Tamilnadu State Board New Syllabus Samacheer Kalvi 9th Science Guide Pdf Chapter 8 Sound Text Book Back Questions and Answers, Notes.

## Tamilnadu Samacheer Kalvi 9th Science Solutions Chapter 8 Sound

### 9th Science Guide Sound Text Book Back Questions and Answers

Question 1.
Which of the following vibrates when a musical note is produced by the cymbals in a orchestra?
(a) stretched strings
(b) stretched membranes
(c) air columns
(d) metal plates
(d) metal plates

Question 2.
Sound travels in air:
(a) if there is no moisture in the atmosphere.
(b) if particles of medium travel from one place to another.
(c) if both particles as well as disturbance move from one place to another.
(d) if disturbance moves.
(d) if disturbance moves

Question 3.
A musical instrument is producing continuous note. This note cannot be heard by a person having a normal hearing range. This note must then be passing through
(a) wax
(b) vacuum
(c) water
(d) empty vessel
(b) vacuum

Question 4.
The maximum speed of vibrations which produces audible sound will be in
(a) seawater
(b) ground glass
(c) dry air
(d) Human blood
(b) ground glass

Question 5.
The sound waves travel faster
(a) in liquids
(b) in gases
(c) in solids
(d) in vacuum
(c) in solids

II. Fill in the blanks.

1. Sound is a ……………….wave and needs a material medium to travel.
longitudinal mechanical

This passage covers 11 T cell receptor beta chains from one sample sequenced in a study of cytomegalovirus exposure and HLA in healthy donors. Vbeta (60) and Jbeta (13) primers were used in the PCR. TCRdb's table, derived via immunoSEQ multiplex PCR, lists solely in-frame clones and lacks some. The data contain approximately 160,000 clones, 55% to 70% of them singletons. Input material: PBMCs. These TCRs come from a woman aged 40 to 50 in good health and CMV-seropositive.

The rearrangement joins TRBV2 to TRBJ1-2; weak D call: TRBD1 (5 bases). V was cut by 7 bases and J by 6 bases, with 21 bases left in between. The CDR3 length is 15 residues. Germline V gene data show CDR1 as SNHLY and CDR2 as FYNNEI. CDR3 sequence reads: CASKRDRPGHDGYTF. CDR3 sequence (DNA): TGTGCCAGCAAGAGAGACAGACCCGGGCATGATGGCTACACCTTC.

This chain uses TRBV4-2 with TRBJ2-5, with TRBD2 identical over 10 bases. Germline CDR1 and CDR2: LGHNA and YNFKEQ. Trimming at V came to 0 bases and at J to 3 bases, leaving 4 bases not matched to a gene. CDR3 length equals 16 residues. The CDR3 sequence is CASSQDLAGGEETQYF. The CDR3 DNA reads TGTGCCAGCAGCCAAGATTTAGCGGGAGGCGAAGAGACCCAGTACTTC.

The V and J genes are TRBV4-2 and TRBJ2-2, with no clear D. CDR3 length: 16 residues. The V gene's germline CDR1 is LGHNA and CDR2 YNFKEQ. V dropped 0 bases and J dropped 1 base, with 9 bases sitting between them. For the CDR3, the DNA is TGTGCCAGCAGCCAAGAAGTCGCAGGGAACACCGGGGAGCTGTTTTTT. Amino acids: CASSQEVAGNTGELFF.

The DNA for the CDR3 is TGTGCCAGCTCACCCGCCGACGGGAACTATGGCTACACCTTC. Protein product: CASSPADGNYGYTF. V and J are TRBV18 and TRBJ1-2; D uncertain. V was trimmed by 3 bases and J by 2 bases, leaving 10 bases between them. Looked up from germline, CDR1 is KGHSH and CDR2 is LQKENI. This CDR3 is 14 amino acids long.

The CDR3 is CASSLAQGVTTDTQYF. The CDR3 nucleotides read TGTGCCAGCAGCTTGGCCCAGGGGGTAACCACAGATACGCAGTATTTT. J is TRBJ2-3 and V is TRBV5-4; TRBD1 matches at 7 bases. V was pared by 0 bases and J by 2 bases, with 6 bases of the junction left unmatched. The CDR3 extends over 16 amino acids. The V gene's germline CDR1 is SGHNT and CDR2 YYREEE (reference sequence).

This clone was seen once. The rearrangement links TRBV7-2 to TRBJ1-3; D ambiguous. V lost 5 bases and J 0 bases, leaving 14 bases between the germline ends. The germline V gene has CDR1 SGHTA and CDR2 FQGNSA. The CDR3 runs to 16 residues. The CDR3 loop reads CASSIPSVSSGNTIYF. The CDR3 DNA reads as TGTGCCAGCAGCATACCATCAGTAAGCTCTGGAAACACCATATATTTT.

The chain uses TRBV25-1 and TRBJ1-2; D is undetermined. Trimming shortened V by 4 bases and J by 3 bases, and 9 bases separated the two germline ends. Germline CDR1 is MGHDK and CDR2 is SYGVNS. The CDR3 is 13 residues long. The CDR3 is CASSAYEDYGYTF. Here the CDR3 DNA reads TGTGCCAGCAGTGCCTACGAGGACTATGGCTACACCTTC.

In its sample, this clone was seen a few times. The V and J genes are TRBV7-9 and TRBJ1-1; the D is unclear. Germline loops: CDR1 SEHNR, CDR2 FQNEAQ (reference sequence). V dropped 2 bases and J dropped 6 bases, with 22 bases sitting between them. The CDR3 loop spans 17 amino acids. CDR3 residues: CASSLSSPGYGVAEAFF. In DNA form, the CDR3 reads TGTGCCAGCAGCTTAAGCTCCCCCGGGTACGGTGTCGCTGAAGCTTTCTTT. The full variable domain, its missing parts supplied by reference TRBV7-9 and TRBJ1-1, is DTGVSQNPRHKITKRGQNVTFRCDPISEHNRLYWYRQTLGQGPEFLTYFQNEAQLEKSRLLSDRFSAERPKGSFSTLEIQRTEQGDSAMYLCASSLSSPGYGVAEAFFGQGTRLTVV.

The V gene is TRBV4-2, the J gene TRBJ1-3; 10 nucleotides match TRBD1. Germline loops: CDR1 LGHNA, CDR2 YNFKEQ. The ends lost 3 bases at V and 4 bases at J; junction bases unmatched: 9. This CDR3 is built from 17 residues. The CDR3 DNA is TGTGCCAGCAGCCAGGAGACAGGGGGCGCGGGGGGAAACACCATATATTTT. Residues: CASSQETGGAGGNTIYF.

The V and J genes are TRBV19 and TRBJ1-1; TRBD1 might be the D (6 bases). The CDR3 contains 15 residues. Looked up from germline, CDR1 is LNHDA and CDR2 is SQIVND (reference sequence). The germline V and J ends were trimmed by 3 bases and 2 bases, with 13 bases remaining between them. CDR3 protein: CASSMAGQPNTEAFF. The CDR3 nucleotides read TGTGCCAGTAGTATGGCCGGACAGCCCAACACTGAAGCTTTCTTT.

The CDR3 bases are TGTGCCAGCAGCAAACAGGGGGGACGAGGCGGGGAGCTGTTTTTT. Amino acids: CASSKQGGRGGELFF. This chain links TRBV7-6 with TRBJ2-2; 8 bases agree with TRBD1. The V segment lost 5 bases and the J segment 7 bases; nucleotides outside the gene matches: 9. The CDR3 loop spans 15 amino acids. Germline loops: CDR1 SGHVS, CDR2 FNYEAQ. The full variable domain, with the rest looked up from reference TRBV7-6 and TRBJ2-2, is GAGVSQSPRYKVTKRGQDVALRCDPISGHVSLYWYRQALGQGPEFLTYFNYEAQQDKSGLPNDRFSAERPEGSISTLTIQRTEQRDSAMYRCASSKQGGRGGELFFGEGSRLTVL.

2. Number of vibrations produced in one second is………………..
Frequency

3. The velocity of sound in solid is …………… than the velocity of sound in air.
greater

4. Vibration of object produces ……………..
Sound

5. Loudness is proportional to the square of the ……………………
Amplitude of vibration of sound

6. …………..is a medical instrument used for listening to sounds produced in the body.
Stethoscope

7. The repeated reflection that results in persistence of sound is called ……………………
Reverberation

III. Match the following :

 1. Tuning fork a. The point where density of air is maximum. 2. Sound b. Maximum displacement from the equilibrium position. 3. Compressions c. The sound whose frequency is greater than 20,000 Hz 4. Amplitude d. Longitudinal wave 5. Ultrasonics e. Production of sound

1 – e, 2 – d, 3 – a, 4 – b, 5 – c

Question 1.
Through which medium sound travels faster, iron or water? Give reason.
Sound travels faster through iron than water.
Reason: The speed of sound depends on the nature of the medium. As Iron is a solid, sound travels faster through iron than Water.

Question 2.
Name the physical quantity whose SI unit is ‘hertz’. Define.
The SI unit of frequency is Hertz. Frequency is the number of waves produced in one second.

Question 3.
What is meant by supersonic speed?
Supersonic speed is the speed of an object that exceeds the speed of sound in air (330 ms-1).

Question 4.
How does the sound produced by a vibrating object in a medium reach your ears?

• When an object vibrates, it sets the particles of the medium around it vibrating.
• The vibrating particles in the medium displace from the equilibrium position and exerts pressure on adjacent particles.
• Thus this process continues in the medium till the sound reaches our ear.

Question 5.
You and your friend are on the moon. Will you be able to hear any sound produced by your friend?
We cannot hear any sound on the moon.
Reason: Absence of atmosphere (medium) in the moon.

Question 1.
Describe with a diagram, how compressions and rarefactions are produced.
Compressions :